By David Berkowitz, chief strategy officer, Sysomos
When a crisis hits, how can you weather it? Rick Reed, a social media program manager and media psychology PhD at Intel Corp, has experienced his fair share of surprises — including a few that would test the mettle of any marketer or enterprise. However, when digital disaster strikes, Reed claims that social listening has been pivotal in helping him avoid pitfalls and achieve success during his nearly 20 past years with the company. According to Reed, the game is all about detection.
Reed’s framework for listening includes breaking down issues according to the Johari window, a psychological technique developed to help people better understand themselves and how they relate to others. This framework includes four kinds of issues that can be detected through effective listening:
1. Known issues: The public and the company both know about them. The company should be actively monitoring these issues and reporting on them through the established procedures.
2. Internal issues: The company knows about them, but not the public. Oftentimes this involves some sensitive information that could be leaked, whether it’s positive or negative. Here, the company can actively monitor such issues.
3. Blindside issues: Someone outside of the company knows something that is not known within the company. These could be crises waiting to happen. There isn’t a way to monitor such issues, beyond establishing a disciplined social listening practice so that anyone involved can follow protocol the second that a blindside issue emerges. That way, the company can hopefully mitigate the issue early before it becomes a public-facing crisis.
4. Unknown issues: Neither the organization nor the public are aware of such issues. Here, very little can be done beyond being as proactive and creative as possible with the approach to listening. Smart keyword development combined with daily monitoring is key here. Reed quotes Sir Martin Rees, who once said, “Absence of evidence is not evidence of absence.” A quiet stretch doesn’t mean one should get complacent.
Given that it’s impossible to anticipate everything, Reed elaborates on the art of social listening. “We’re still learning with each response. It’s less like surgery and more like baseball. It’s a game of averages.” While executives want it to be precise and hope to achieve a 100% detection rate, they just can’t know what they don’t know.
For issues that arise, there are two types of crisis plans, operational and communications, as summed up by Jonathan Bernstein of Bernstein Crisis Management. Operational plans address what to do and when it’s happening, While communications plans detail what to say and how the message gets out. Both are equally important.
When crises arise, Intel follows a three-step Issue Management Process.
First, the issue is identified and the escalation path is established. The Escalation Management Team reviews the initial facts and determines if a team is already on it before determining who else to notify or involve.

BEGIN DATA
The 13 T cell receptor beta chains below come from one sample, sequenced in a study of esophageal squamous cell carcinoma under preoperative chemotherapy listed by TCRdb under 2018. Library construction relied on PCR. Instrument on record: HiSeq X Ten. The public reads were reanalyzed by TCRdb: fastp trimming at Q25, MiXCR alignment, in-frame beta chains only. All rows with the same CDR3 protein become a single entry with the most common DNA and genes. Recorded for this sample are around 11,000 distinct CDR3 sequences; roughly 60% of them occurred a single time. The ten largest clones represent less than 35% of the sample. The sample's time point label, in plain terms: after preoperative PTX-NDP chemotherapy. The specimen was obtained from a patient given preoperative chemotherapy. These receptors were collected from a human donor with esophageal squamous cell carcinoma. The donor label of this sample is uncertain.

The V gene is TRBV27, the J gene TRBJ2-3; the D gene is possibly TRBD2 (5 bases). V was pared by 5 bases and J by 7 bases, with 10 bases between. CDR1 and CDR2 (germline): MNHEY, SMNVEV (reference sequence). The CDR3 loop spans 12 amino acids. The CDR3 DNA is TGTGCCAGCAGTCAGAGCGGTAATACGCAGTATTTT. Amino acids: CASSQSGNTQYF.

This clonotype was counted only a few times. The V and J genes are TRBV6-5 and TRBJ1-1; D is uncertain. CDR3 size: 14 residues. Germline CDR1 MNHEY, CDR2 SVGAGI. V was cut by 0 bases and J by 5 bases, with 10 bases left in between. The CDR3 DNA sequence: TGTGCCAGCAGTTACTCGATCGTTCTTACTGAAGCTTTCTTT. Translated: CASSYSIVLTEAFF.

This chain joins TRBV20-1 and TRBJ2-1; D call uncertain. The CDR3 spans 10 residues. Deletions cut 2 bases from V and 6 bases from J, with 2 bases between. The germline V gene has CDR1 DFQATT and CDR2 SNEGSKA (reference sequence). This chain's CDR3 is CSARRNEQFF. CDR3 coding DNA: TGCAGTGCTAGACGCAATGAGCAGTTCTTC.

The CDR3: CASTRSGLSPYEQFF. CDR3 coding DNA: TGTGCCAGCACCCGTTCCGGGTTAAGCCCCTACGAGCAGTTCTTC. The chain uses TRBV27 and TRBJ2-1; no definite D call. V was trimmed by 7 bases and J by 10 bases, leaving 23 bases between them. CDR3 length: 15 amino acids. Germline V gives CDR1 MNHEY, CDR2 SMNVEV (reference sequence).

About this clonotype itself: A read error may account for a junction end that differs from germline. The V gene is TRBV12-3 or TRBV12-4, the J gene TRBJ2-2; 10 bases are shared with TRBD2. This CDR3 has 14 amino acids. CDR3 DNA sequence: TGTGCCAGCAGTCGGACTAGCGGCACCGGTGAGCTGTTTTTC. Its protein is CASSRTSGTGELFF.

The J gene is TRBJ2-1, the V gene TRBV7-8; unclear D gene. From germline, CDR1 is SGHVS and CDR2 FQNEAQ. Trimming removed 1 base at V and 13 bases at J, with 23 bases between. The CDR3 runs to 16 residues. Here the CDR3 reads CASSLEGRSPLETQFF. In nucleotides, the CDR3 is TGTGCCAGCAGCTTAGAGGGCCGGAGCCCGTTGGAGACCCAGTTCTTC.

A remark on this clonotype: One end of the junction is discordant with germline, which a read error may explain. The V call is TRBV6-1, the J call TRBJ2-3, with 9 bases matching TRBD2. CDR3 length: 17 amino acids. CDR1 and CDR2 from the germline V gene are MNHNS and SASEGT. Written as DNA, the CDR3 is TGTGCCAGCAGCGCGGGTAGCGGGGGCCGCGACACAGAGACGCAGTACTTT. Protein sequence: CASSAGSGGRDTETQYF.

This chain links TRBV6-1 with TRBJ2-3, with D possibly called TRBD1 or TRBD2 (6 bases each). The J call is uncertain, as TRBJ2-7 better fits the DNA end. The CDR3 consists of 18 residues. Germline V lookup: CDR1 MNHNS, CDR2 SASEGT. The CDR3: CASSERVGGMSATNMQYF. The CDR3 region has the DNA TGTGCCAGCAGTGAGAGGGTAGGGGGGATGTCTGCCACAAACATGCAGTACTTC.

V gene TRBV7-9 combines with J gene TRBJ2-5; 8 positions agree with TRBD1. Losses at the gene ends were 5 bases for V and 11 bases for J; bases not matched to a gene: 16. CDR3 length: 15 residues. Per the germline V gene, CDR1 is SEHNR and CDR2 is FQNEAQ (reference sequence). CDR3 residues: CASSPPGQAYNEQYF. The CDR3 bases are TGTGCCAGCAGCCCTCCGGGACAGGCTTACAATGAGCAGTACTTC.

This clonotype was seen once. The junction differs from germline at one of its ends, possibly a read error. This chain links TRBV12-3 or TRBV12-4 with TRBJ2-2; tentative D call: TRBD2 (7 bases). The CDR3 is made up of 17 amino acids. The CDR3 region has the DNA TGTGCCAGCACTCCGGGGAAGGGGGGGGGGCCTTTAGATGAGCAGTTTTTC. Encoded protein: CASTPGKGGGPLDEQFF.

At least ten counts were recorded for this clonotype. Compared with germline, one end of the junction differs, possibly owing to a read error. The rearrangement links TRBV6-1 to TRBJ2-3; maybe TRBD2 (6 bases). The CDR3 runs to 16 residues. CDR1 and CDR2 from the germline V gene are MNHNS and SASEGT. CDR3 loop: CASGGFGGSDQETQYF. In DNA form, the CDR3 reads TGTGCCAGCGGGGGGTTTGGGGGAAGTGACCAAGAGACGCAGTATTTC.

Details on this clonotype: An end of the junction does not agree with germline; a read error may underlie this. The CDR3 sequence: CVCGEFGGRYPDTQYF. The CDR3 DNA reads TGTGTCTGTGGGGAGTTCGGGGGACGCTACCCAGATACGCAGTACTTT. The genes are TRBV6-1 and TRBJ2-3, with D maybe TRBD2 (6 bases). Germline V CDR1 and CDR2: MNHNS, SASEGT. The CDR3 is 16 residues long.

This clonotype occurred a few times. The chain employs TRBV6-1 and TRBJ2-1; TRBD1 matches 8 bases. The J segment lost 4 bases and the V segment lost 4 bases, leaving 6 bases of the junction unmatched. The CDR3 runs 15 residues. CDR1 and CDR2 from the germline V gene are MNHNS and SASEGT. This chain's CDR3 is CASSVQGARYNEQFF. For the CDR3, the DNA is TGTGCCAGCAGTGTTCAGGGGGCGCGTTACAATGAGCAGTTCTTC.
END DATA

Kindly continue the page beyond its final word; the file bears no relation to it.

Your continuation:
Next, the team evaluates the issue and determines whether or not to respond. While accommodative crisis responses have been shown to most effective in restoring stakeholder trust, Reed recommends that all issue teams first consider whether responding publicly might make things worse. “Sometimes,” says Reed, “the best response is no response.” At Intel, they decide whether their voice will help put out a fire, or inadvertently add oxygen to the flames. He noted that there are a million mentions of Intel’s brand every month online — and those are specific to the brand, rather than people using the word “intel” as shorthand for “military intelligence.” Most posts don’t require any response at all.
The third stage involves answering the question, “how do we know when the issue is over?” This is accomplished through ongoing monitoring. By establishing a regular listening program and assigning an owner to report new issue mentions to the team, everyone can stay on top of the problem. The owner regularly revises a Q&A document based on unanswered questions from contact centers and social posts, while a post-incident review documents the whole process so it can be improved in the future.
When a company must make a public apology, Reed advises adhering to the ‘4 R’s’: regret, reform, responsibility, and restitution. In expressing regret, the company should say, “We’re so sorry this has happened,” with clarity and sincerity. With reform, the company shows the steps it is taking to ensure this doesn’t happen again. By taking responsibility, it’s still possible to acknowledge that it’s unclear what caused this issue, and sometimes that takes more time than the public would like. Still, the company should assume responsibility and acknowledge this is the right thing to do. Through restitution, there is transparency into what the company will do for those affected by the incident.
No business wants to undergo a crisis — especially a public one — but crises happen, and they’re often from blindside or unknown issues that the company can’t prevent or spin. What matters most is how you deal with them. As former Intel CEO Andy Grove puts it, “Bad companies are destroyed by crises; good companies survive them; great companies are improved by them.”
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